Healing happens amid storms at Lac St. Anne Pilgrimage with thousands attending

26 July 2023

Appears in: Archdiocesan News

Thousands of Indigenous Canadians from across Canada made the pilgrimage to Lac St. Anne for healing, worship and fellowship.

While the pilgrimage was abbreviated by two days due to heavy rainstorms, pilgrims say that the annual event touched them deeply and that the struggles with the storm highlighted the goodness and resilience of many people. 

Prayers for healing at the annual pilgrimage.

The pilgrimage was also a chance for pilgrims to gather these holy grounds where Pope Francis blessed the site during his penitential journey to Canada in 2022. 

“We always come here for healing. . . [When the Pope came] it felt so emotional, said Bonnie, who has been coming to Lac Ste Anne for decades, including last year, when the Pope was visiting.  

Pope Francis at the healing waters of Lac St. Anne, during his penitential pilgrimage to Canada in 2022.

“He’s the main one, right? He traveled from far away, just to see us, to see our holy ground. It was an awesome experience.”

Bonnie and her family live in Black Lake, a Dene First Nation in northern Saskatchewan. They traveled more than 20 hours to attend the Lac St. Anne Pilgrimage

Thousands gather from all across Canada each year to attend this pilgrimage of healing and to enter the waters of Lac St. Anne.

This year’s pilgrimage was cut short on July 25, due to a storm that flattened the tents of hundreds of campers and winds that were snapping trees in half. The last two days of the pilgrimage were canceled for the safety of the nearly 10,000 campers who were gathered at the pilgrimage site.

Campsites were awash with water and mud, with many tents flattened to the ground.

It is the first time in modern history that the pilgrimage has been canceled, with the exception of Covid-19 pandemic.

Bonnie said she and her family took tenting in torrential rains in stride. 

“Well, we set up our tent really good. Back home, we go out camping, so we’re used to weathering a storm. We had it all set up good!”

First called Wakamne (or “God’s Lake”) by the Alexis Nakota Sioux Nation who live on the west end of the Lake and Manito Sahkahigan (or “Spirit Lake”) by the Cree, the lake was called “Lac Ste Anne” by Rev. Jean-Baptiste Thibault, the first Catholic priest to establish a mission on the site. The pilgrimage grounds had been considered sacred by generations of local First Nations and it has become widely known as a place of healing.

Florence Large has been serving at the pilgrimage for decades. She and her husband, Frank, are from Saddle Lake Cree Nation, about 200 kilometers northeast of Edmonton. 

Florence said the rainstorms at the pilgrimage brought about real-time healing between Indigenous people and non-Indigenous locals, when a local hotel owner, who is not Indigenous, opened his doors for rain-soaked campers who were looking for shelter.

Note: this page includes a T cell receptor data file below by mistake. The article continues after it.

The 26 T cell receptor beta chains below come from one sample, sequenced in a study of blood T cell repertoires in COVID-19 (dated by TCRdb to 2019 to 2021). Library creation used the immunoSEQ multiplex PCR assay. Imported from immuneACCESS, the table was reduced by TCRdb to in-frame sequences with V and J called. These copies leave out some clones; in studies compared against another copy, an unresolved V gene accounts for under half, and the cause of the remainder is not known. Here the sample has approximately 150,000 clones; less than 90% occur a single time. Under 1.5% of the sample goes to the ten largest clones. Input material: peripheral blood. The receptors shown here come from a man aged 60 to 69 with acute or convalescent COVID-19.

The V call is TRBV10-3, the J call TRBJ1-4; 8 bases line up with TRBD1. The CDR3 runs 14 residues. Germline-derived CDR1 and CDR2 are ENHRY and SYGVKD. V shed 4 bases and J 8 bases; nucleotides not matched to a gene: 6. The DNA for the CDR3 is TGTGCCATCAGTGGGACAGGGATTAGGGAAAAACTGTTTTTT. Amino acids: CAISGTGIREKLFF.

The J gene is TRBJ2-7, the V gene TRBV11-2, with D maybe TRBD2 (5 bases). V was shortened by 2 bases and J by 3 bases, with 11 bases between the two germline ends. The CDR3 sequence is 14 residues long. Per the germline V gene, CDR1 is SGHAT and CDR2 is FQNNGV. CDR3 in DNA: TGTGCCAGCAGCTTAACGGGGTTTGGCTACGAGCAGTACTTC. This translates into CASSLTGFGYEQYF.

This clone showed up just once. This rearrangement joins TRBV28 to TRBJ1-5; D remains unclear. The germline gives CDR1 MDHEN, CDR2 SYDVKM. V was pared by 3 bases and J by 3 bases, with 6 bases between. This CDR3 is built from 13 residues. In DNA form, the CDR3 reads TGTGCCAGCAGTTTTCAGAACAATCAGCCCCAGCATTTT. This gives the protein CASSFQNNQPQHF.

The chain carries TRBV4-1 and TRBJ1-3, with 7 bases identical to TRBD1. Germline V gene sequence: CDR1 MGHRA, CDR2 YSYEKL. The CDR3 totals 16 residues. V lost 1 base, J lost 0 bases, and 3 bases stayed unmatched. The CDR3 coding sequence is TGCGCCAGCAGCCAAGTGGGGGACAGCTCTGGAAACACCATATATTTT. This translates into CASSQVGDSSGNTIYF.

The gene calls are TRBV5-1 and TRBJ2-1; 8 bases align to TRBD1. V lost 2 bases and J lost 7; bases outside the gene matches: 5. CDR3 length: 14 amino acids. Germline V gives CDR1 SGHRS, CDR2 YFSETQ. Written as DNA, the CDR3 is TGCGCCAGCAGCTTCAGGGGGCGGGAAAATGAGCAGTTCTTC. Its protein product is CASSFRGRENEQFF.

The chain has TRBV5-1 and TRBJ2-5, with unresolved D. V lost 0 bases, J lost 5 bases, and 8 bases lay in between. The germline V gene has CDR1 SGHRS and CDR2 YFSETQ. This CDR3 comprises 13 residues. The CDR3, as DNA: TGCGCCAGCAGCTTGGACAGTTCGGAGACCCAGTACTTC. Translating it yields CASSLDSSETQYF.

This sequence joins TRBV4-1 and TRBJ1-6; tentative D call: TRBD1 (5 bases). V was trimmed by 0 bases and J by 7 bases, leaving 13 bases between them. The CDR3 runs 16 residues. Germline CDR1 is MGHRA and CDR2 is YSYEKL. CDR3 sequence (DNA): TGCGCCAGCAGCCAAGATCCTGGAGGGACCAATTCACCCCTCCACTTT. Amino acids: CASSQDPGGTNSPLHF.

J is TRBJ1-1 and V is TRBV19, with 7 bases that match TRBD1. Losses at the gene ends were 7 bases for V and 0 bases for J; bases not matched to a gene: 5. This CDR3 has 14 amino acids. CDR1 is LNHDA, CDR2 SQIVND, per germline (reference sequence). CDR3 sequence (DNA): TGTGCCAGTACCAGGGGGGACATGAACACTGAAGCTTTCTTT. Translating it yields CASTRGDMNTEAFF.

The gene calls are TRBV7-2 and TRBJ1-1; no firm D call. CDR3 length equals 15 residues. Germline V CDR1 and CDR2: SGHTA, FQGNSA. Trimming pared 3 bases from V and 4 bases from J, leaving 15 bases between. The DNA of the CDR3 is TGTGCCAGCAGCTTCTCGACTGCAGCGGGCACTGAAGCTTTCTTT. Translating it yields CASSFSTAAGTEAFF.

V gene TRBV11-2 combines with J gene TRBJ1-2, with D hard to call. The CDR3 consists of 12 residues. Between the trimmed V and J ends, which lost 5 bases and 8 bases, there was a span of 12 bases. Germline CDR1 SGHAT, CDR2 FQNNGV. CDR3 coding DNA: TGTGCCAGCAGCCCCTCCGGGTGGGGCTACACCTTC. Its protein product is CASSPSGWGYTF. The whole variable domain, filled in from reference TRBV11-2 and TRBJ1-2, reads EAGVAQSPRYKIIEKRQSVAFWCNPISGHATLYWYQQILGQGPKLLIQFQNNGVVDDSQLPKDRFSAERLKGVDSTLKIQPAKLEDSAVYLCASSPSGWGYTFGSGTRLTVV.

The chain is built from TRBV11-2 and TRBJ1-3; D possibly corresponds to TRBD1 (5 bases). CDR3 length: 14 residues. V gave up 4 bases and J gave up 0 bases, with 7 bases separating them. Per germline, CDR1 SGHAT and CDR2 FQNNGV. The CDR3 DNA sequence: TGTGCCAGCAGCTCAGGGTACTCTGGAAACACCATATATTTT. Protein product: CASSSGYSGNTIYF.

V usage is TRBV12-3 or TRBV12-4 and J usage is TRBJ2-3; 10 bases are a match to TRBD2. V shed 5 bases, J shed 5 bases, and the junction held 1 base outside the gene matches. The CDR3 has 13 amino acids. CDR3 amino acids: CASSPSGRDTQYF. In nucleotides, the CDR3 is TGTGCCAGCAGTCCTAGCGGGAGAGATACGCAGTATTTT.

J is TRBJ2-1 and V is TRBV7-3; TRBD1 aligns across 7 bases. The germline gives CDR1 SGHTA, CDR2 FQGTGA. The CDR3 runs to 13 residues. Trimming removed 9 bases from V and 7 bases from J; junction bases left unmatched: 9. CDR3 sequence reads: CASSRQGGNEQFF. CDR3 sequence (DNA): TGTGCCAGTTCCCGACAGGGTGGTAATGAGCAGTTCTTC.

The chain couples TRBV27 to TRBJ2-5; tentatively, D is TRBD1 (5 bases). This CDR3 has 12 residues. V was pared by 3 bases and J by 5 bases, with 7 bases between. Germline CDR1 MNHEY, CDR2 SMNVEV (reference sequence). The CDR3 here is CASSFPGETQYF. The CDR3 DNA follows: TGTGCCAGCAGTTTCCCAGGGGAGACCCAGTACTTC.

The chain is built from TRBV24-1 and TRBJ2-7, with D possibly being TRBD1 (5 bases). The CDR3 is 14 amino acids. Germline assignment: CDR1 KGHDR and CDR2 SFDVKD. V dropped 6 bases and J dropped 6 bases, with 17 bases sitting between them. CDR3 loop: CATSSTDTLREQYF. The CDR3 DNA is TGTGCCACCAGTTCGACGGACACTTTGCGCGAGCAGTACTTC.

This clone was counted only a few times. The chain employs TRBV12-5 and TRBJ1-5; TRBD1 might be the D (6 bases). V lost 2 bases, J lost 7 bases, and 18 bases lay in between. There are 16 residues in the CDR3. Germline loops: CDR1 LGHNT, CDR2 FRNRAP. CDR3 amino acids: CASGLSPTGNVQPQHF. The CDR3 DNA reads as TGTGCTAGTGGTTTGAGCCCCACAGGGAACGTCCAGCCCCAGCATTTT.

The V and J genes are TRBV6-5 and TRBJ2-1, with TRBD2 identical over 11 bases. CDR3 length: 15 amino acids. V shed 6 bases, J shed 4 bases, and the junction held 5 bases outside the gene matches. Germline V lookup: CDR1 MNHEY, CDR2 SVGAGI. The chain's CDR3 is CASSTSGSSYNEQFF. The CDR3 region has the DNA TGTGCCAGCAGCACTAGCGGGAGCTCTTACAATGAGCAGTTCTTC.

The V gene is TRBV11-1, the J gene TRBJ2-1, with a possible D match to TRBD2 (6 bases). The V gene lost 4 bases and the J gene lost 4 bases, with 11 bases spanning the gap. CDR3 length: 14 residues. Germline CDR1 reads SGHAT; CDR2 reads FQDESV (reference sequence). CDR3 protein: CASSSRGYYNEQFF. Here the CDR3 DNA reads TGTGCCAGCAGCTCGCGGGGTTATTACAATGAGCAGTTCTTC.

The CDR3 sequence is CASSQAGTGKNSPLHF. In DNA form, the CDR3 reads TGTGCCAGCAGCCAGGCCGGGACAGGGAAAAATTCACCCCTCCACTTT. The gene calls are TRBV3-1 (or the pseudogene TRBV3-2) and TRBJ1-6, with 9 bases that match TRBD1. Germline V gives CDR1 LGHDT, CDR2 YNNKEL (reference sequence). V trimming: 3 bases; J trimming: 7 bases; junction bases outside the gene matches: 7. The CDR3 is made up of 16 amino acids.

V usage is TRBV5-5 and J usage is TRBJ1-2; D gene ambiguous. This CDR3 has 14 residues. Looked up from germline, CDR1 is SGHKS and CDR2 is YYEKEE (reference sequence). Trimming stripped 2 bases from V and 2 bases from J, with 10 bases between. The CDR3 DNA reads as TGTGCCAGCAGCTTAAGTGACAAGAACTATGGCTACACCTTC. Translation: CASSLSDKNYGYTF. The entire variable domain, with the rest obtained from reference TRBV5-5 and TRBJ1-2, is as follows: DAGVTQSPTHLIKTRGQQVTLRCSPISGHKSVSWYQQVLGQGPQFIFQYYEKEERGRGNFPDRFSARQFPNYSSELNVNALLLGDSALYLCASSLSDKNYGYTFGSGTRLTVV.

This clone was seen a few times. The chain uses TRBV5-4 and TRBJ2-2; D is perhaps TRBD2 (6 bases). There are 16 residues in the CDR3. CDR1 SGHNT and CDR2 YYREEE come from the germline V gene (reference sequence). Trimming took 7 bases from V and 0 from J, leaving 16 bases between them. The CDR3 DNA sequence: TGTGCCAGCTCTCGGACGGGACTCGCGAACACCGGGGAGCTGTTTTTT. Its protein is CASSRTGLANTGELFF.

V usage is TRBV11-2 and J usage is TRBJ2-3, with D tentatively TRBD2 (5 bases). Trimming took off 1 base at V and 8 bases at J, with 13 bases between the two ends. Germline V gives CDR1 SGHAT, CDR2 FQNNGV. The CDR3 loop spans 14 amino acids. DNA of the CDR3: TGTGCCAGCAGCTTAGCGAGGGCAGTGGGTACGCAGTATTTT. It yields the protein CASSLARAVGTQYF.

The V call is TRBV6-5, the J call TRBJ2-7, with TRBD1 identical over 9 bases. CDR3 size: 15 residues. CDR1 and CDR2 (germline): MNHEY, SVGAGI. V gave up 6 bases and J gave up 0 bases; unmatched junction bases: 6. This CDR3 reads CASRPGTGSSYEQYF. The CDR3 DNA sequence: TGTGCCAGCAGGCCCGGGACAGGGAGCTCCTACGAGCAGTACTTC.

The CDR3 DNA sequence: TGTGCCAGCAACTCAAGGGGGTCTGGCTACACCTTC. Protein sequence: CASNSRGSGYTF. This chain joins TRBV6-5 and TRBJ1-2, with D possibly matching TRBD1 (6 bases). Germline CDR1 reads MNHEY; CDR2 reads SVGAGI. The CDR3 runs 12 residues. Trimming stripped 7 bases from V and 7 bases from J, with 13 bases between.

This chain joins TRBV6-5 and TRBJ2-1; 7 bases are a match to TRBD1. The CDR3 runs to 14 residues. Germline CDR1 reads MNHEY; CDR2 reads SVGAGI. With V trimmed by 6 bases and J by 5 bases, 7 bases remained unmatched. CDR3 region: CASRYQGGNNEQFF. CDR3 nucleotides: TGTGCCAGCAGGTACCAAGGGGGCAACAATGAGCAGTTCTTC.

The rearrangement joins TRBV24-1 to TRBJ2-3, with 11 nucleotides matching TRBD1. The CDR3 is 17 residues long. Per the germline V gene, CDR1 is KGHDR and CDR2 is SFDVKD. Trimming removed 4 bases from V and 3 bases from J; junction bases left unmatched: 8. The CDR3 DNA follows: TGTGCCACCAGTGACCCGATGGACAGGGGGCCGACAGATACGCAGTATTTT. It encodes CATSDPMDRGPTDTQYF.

Florence and Frank Large with Archbishop Richard Smith, talking on the pilgrimage grounds, after the storm had subsided.

Just down the road from the pilgrimage, a hotel opened its doors to rain-soaked pilgrims in need of shelter.

“[The owner] just allowed the people to haul in their mattresses into all of the rooms. He just let people come in, even if they hadn’t bought any room. All the rooms were paid for, but there were more people, especially relatives, that needed a place to stay in the storm. So the place was packed,” said Florence.

“The owner is just so open, he is a good man. That’s reconciliation!”

Fr. Les Kwiatkowski is the pastor at Lac Ste. Anne parish. 

“It was after midnight, when we could see the storm coming . . . people started coming to the church building for cover. Their tents were destroyed. So they came into the church for cover and many started going to Confession too,” Father Les said.

Over 70 people took shelter in the Lac St. Anne church, where they slept on the floor and on the pews. Courtesy of Les Kwiatkowski.

Dry clothing and blankets were donated by local people and both the parish and the concession station were filled with hundreds of people, sleeping on the floor and sleeping on the pews.

“Those who had motorhomes or trailers, they invited people to come inside, if they only had tents,” shared Father Les, who oversaw the parish building, as people came in for shelter. 

Archbishop Smith visits with campers who have weathered a night of storms.

“One family put about 20 people in their motorhome, on the floor, wherever they could.”

Despite disappointment over the abbreviation of the pilgrimage, Father Les is confident that good things have already started to come of these unfortunate circumstances.

“All kinds of disasters bring us together. . .  You can make plans but God has his own things to do! At the end of the day, we must accept God’s will and overall everybody is safe and this is all God’s protection!”

Jenny Connelly – Archdiocese of Edmonton

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